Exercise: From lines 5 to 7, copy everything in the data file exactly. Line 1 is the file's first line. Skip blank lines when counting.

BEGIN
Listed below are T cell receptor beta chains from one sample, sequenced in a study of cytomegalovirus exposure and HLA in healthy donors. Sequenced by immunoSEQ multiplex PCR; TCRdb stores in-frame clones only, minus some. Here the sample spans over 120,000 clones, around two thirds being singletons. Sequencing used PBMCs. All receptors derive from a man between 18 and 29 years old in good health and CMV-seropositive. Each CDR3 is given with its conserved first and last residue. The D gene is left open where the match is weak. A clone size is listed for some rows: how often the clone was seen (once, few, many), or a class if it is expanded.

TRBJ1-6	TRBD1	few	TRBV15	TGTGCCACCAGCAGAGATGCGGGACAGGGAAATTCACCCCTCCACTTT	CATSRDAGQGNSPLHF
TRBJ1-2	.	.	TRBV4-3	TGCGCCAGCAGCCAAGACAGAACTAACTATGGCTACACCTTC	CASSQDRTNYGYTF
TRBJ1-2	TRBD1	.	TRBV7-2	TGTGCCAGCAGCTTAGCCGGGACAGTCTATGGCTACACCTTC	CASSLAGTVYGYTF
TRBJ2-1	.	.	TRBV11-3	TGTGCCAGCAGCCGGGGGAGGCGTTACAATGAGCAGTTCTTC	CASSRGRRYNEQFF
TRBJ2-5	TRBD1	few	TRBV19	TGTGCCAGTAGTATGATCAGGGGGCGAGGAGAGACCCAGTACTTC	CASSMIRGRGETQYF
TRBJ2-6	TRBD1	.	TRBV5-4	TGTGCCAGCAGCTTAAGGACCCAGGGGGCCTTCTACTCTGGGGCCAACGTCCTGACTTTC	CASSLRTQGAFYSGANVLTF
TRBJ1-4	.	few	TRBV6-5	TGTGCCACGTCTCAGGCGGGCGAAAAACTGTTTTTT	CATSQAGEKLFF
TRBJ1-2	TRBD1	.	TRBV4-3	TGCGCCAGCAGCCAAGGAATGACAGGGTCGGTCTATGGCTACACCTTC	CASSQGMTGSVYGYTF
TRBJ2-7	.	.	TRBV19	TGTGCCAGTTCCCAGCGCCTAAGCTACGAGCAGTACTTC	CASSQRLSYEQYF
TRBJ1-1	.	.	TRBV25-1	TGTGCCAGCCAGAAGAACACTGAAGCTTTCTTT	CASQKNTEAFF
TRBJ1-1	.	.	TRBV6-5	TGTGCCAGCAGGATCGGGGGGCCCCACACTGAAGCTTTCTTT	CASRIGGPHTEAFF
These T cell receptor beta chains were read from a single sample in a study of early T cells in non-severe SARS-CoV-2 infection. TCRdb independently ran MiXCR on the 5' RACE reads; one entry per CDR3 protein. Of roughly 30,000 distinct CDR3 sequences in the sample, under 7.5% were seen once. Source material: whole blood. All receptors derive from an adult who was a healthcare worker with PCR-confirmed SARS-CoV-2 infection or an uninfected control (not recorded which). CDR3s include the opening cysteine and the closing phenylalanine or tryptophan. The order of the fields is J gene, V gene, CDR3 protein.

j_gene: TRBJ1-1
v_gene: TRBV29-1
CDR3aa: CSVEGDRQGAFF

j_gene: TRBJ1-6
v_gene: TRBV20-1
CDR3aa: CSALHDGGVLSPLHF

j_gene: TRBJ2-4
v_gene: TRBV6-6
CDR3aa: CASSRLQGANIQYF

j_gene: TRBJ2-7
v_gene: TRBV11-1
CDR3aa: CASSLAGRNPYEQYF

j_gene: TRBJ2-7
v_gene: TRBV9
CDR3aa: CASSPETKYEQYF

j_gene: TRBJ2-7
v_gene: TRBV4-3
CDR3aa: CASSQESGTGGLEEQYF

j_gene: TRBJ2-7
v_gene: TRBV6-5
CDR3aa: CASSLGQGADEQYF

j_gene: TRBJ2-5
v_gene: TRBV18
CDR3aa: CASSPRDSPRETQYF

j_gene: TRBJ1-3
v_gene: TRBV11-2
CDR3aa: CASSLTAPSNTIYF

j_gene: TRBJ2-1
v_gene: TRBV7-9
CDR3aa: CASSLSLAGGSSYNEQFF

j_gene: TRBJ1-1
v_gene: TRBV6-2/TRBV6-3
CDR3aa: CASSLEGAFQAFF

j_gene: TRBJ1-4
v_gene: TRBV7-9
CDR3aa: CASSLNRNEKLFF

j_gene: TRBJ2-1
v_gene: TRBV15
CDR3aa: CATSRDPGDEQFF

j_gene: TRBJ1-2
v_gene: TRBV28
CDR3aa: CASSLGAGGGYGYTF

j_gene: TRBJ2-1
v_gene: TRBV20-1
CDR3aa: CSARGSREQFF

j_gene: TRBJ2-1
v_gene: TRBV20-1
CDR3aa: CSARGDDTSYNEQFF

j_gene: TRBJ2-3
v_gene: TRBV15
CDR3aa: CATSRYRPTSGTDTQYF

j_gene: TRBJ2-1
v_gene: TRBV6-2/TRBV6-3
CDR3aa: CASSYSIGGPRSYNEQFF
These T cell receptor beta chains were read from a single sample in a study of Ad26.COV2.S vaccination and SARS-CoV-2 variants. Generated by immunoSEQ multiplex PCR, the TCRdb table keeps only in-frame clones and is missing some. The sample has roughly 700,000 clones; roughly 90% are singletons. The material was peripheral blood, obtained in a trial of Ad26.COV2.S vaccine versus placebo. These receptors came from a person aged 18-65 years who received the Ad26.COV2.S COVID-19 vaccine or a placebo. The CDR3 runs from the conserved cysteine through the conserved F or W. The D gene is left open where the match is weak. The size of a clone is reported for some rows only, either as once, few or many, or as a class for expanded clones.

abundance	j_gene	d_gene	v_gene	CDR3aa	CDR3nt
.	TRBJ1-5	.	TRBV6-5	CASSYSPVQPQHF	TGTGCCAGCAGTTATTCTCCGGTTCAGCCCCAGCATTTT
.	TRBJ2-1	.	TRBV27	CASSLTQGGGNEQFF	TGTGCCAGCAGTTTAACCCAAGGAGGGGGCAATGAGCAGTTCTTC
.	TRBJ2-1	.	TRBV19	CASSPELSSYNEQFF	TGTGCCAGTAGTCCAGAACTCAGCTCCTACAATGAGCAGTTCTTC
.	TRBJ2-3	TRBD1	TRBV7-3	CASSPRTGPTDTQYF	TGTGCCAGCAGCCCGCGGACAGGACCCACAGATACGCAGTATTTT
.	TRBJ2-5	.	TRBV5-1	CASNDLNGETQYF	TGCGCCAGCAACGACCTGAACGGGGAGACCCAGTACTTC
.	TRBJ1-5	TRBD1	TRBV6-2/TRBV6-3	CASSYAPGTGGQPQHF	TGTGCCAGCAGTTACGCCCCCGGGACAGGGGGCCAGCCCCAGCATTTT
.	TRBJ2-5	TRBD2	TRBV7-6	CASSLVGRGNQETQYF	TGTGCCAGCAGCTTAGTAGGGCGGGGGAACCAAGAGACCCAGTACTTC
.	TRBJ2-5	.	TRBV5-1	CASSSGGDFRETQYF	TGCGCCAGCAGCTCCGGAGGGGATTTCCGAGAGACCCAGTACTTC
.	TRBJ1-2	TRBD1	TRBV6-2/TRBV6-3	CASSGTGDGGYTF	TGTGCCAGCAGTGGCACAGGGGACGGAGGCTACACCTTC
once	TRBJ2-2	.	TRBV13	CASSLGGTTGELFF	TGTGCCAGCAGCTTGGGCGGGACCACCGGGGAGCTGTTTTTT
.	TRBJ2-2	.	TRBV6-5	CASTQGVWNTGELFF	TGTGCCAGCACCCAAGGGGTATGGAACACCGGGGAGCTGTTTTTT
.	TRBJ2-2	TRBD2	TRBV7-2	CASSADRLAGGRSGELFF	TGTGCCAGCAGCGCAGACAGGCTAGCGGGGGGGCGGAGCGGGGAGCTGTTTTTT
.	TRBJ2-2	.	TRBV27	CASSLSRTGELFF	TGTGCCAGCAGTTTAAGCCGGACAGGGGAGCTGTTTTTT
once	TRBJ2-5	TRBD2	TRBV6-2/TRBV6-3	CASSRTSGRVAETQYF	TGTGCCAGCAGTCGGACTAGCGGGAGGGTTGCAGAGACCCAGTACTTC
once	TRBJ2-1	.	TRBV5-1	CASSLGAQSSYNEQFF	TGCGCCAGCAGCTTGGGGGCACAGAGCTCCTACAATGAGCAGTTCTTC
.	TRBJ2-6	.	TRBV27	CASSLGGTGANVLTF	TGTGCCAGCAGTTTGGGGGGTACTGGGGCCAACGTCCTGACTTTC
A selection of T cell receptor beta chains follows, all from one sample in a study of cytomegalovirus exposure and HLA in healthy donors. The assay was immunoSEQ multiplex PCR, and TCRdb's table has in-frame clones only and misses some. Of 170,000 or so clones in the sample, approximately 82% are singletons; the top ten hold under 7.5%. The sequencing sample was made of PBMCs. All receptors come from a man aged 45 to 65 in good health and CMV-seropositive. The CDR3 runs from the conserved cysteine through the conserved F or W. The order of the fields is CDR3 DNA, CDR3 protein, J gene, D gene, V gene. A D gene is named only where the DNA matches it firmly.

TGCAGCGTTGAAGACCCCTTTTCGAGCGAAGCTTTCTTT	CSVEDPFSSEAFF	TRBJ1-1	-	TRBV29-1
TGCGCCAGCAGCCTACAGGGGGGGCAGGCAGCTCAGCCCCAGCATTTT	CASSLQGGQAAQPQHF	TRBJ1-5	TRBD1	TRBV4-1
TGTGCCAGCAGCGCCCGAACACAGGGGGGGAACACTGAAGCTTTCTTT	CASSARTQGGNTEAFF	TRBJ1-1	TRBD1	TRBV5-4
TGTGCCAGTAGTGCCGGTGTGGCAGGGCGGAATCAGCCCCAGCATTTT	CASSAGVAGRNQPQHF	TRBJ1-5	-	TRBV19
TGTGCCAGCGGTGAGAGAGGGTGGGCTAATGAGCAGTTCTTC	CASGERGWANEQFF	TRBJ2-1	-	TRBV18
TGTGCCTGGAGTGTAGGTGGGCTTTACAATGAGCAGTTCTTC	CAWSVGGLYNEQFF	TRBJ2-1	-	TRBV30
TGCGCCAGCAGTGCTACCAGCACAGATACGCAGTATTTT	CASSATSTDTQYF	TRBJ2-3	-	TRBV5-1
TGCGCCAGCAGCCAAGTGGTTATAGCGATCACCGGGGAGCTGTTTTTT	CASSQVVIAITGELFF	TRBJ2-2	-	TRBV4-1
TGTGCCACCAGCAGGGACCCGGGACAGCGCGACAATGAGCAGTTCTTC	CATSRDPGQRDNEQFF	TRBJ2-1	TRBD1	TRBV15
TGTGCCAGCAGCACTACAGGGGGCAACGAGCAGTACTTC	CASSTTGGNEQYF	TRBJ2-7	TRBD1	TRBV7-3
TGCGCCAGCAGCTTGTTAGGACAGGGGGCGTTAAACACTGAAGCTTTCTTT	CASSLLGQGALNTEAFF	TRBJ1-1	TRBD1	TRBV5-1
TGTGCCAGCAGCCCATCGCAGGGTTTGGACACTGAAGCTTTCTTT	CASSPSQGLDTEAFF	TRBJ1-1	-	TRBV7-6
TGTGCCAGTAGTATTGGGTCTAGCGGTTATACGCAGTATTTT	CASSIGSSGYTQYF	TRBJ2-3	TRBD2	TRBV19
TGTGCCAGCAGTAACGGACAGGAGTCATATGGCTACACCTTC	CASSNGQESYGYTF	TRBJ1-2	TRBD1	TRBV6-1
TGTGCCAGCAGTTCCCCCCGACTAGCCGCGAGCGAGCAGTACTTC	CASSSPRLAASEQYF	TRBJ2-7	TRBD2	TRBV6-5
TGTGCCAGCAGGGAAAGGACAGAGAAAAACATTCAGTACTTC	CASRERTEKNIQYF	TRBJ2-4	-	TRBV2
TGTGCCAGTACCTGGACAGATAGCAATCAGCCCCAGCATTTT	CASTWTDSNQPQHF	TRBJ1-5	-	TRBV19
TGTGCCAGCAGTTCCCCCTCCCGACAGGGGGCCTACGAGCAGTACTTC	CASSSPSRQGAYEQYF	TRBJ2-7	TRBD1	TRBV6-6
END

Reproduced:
TRBJ2-1	.	.	TRBV11-3	TGTGCCAGCAGCCGGGGGAGGCGTTACAATGAGCAGTTCTTC	CASSRGRRYNEQFF
TRBJ2-5	TRBD1	few	TRBV19	TGTGCCAGTAGTATGATCAGGGGGCGAGGAGAGACCCAGTACTTC	CASSMIRGRGETQYF
TRBJ2-6	TRBD1	.	TRBV5-4	TGTGCCAGCAGCTTAAGGACCCAGGGGGCCTTCTACTCTGGGGCCAACGTCCTGACTTTC	CASSLRTQGAFYSGANVLTF